For now, however, Lincoln still lacked both real political power and routine attention in the press beyond Springfield. And he still thirsted for both.
That May, Lincoln made a remarkable move to recalibrate this frustrating political equilibrium. The lifelong and voracious newspaper reader decided to become a newspaper owner as well—by acquiring a weekly journal complete with its own printing press and a politically compatible editor ready to churn out enthusiastic editorials lauding him. It did not seem to matter that he would never be able to read the product himself. For the paper would be printed in German, a language he had only briefly studied but never mastered. Moreover, it would be composed in Gothic-style Fraktur typeface, an elaborate black-letter script no more decipherable to him than Sanskrit.5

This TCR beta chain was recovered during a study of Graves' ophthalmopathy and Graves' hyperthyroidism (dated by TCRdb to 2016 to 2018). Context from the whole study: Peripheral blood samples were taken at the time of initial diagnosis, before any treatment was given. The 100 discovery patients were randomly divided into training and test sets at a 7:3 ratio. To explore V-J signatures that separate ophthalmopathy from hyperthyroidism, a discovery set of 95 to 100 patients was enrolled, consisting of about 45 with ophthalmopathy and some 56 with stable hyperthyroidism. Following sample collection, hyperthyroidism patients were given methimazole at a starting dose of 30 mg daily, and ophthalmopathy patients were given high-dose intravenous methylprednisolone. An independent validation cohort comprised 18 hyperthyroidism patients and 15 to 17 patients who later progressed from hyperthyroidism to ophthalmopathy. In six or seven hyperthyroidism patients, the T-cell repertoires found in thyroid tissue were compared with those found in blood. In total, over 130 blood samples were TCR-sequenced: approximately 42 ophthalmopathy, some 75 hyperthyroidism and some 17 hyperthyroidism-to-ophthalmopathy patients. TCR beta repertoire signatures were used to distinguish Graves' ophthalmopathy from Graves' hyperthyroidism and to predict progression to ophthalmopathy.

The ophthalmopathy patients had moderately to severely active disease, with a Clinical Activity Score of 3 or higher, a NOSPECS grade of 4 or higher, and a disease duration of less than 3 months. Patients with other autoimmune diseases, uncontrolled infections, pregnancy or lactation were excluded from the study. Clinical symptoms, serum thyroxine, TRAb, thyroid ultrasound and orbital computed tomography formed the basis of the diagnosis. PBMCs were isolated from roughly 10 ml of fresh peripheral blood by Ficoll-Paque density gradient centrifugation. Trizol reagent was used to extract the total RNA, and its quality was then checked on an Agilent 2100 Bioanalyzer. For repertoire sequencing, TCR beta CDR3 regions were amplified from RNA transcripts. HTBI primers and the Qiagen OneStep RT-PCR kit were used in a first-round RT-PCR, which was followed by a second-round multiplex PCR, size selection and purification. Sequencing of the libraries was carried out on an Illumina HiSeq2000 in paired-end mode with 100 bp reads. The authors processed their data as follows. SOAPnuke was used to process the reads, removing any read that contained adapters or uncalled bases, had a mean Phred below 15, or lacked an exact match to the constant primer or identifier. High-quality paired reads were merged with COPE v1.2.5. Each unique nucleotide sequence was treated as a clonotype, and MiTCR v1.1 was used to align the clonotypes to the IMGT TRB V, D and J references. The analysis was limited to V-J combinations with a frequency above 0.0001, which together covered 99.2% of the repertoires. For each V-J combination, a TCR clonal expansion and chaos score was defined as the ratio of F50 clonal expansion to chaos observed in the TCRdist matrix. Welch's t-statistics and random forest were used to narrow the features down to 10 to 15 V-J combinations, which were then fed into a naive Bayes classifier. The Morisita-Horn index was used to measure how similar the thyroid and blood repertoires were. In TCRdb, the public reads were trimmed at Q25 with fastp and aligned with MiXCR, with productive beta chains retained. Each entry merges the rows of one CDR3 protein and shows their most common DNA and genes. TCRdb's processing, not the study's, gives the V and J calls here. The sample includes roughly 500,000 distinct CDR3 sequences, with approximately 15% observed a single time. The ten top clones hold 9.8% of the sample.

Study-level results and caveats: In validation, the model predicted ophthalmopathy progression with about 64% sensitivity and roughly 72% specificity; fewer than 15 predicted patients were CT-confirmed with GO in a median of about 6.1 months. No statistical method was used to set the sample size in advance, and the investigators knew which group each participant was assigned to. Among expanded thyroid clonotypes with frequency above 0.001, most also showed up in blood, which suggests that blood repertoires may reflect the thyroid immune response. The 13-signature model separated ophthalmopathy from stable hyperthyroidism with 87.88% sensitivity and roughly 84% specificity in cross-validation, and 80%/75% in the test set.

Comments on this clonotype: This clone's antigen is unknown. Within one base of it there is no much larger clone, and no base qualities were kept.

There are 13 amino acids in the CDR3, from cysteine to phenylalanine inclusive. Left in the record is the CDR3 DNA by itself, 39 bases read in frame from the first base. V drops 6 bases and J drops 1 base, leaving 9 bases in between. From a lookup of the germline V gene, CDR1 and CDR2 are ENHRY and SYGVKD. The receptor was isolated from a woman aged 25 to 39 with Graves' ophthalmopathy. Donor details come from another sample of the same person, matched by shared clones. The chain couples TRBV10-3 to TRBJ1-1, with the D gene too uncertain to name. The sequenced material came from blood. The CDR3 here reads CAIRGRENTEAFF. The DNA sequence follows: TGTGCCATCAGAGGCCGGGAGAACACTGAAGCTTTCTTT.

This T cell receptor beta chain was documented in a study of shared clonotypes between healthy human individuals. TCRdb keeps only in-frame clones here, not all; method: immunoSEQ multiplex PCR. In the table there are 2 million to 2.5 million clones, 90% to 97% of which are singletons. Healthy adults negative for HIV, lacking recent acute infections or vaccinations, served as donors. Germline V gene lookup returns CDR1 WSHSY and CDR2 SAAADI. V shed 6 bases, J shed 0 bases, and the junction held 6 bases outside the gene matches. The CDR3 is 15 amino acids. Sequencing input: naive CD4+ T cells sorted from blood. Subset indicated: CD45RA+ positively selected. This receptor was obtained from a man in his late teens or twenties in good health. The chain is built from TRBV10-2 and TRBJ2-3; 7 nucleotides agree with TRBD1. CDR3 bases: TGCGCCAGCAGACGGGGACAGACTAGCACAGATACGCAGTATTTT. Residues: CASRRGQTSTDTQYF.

To comprehend what motivated this indelibly American politician to purchase a foreign language newspaper he could never hope to comprehend requires a quantum leap of historical imagination—back to an era when the press and politics were profoundly interconnected, and newspapers themselves became more overtly partisan, more narrowly targeted, yet more deeply influential than at any time before or since.
Abraham Lincoln’s emergence as a newspaper publisher constituted but one example of the pervasive and sometimes incestuous relationships that grew up between politicians and journalists in the fierce battles for public opinion and government power in the decades leading up to the Civil War—and beyond. That such affiliations, however common at the time, were still considered vaguely unsavory by some, seems evident in how assiduously Lincoln kept his own newspaper investment quiet. Except for his private banker, his law partner, and but one fellow Illinois Republican politician, he seems to have told no one about the purchase at the time, or, indeed, for the rest of his life. For four score years, his involvement remained largely unknown even to biographers.6
Yet the truth is, the arrangement would likely have surprised, much less scandalized, few of his contemporaries.